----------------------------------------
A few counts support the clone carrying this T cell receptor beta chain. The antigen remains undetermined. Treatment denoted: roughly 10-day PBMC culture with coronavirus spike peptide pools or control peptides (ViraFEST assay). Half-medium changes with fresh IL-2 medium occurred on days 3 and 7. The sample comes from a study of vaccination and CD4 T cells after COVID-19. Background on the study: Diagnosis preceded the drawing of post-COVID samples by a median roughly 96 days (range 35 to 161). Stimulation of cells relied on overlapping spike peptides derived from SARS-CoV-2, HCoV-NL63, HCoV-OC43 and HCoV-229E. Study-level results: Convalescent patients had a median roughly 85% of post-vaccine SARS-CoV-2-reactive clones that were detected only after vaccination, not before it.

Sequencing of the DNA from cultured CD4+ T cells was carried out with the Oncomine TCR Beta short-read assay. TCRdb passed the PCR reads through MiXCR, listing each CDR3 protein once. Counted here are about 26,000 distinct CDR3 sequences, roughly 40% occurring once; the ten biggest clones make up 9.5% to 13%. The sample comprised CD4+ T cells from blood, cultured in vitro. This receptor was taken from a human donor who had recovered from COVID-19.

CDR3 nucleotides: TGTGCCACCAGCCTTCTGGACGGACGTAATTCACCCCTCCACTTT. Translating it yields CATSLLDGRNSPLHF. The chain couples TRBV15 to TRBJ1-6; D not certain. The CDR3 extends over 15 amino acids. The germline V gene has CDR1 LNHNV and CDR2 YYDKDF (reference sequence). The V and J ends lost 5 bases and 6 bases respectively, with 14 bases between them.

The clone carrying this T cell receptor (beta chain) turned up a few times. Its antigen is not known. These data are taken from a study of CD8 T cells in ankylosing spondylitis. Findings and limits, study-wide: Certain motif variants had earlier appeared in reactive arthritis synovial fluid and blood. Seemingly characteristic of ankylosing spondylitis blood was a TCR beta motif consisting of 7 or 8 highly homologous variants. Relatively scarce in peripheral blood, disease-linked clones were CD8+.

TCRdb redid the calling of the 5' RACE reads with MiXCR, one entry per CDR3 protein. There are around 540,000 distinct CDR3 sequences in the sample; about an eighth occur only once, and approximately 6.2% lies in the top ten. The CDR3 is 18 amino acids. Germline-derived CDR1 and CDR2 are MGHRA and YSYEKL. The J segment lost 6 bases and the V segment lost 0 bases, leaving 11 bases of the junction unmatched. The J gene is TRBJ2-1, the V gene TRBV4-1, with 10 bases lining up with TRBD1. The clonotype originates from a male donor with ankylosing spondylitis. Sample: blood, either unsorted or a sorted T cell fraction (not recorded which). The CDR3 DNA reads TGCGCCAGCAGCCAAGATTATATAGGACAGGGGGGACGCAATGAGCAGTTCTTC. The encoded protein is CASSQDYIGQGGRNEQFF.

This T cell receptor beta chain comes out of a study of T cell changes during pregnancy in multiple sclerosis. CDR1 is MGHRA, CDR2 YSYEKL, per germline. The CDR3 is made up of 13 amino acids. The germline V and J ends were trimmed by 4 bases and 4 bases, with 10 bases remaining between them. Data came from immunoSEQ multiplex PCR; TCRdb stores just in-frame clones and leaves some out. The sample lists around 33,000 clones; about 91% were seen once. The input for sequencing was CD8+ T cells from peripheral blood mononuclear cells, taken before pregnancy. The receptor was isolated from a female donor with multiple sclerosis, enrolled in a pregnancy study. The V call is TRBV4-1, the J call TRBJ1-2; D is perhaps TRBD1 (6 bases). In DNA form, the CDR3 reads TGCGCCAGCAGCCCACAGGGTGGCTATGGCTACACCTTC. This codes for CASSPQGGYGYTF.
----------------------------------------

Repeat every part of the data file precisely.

A few counts support the clone carrying this T cell receptor beta chain. The antigen remains undetermined. Treatment denoted: roughly 10-day PBMC culture with coronavirus spike peptide pools or control peptides (ViraFEST assay). Half-medium changes with fresh IL-2 medium occurred on days 3 and 7. The sample comes from a study of vaccination and CD4 T cells after COVID-19. Background on the study: Diagnosis preceded the drawing of post-COVID samples by a median roughly 96 days (range 35 to 161). Stimulation of cells relied on overlapping spike peptides derived from SARS-CoV-2, HCoV-NL63, HCoV-OC43 and HCoV-229E. Study-level results: Convalescent patients had a median roughly 85% of post-vaccine SARS-CoV-2-reactive clones that were detected only after vaccination, not before it.

Sequencing of the DNA from cultured CD4+ T cells was carried out with the Oncomine TCR Beta short-read assay. TCRdb passed the PCR reads through MiXCR, listing each CDR3 protein once. Counted here are about 26,000 distinct CDR3 sequences, roughly 40% occurring once; the ten biggest clones make up 9.5% to 13%. The sample comprised CD4+ T cells from blood, cultured in vitro. This receptor was taken from a human donor who had recovered from COVID-19.

CDR3 nucleotides: TGTGCCACCAGCCTTCTGGACGGACGTAATTCACCCCTCCACTTT. Translating it yields CATSLLDGRNSPLHF. The chain couples TRBV15 to TRBJ1-6; D not certain. The CDR3 extends over 15 amino acids. The germline V gene has CDR1 LNHNV and CDR2 YYDKDF (reference sequence). The V and J ends lost 5 bases and 6 bases respectively, with 14 bases between them.

The clone carrying this T cell receptor (beta chain) turned up a few times. Its antigen is not known. These data are taken from a study of CD8 T cells in ankylosing spondylitis. Findings and limits, study-wide: Certain motif variants had earlier appeared in reactive arthritis synovial fluid and blood. Seemingly characteristic of ankylosing spondylitis blood was a TCR beta motif consisting of 7 or 8 highly homologous variants. Relatively scarce in peripheral blood, disease-linked clones were CD8+.

TCRdb redid the calling of the 5' RACE reads with MiXCR, one entry per CDR3 protein. There are around 540,000 distinct CDR3 sequences in the sample; about an eighth occur only once, and approximately 6.2% lies in the top ten. The CDR3 is 18 amino acids. Germline-derived CDR1 and CDR2 are MGHRA and YSYEKL. The J segment lost 6 bases and the V segment lost 0 bases, leaving 11 bases of the junction unmatched. The J gene is TRBJ2-1, the V gene TRBV4-1, with 10 bases lining up with TRBD1. The clonotype originates from a male donor with ankylosing spondylitis. Sample: blood, either unsorted or a sorted T cell fraction (not recorded which). The CDR3 DNA reads TGCGCCAGCAGCCAAGATTATATAGGACAGGGGGGACGCAATGAGCAGTTCTTC. The encoded protein is CASSQDYIGQGGRNEQFF.

This T cell receptor beta chain comes out of a study of T cell changes during pregnancy in multiple sclerosis. CDR1 is MGHRA, CDR2 YSYEKL, per germline. The CDR3 is made up of 13 amino acids. The germline V and J ends were trimmed by 4 bases and 4 bases, with 10 bases remaining between them. Data came from immunoSEQ multiplex PCR; TCRdb stores just in-frame clones and leaves some out. The sample lists around 33,000 clones; about 91% were seen once. The input for sequencing was CD8+ T cells from peripheral blood mononuclear cells, taken before pregnancy. The receptor was isolated from a female donor with multiple sclerosis, enrolled in a pregnancy study. The V call is TRBV4-1, the J call TRBJ1-2; D is perhaps TRBD1 (6 bases). In DNA form, the CDR3 reads TGCGCCAGCAGCCCACAGGGTGGCTATGGCTACACCTTC. This codes for CASSPQGGYGYTF.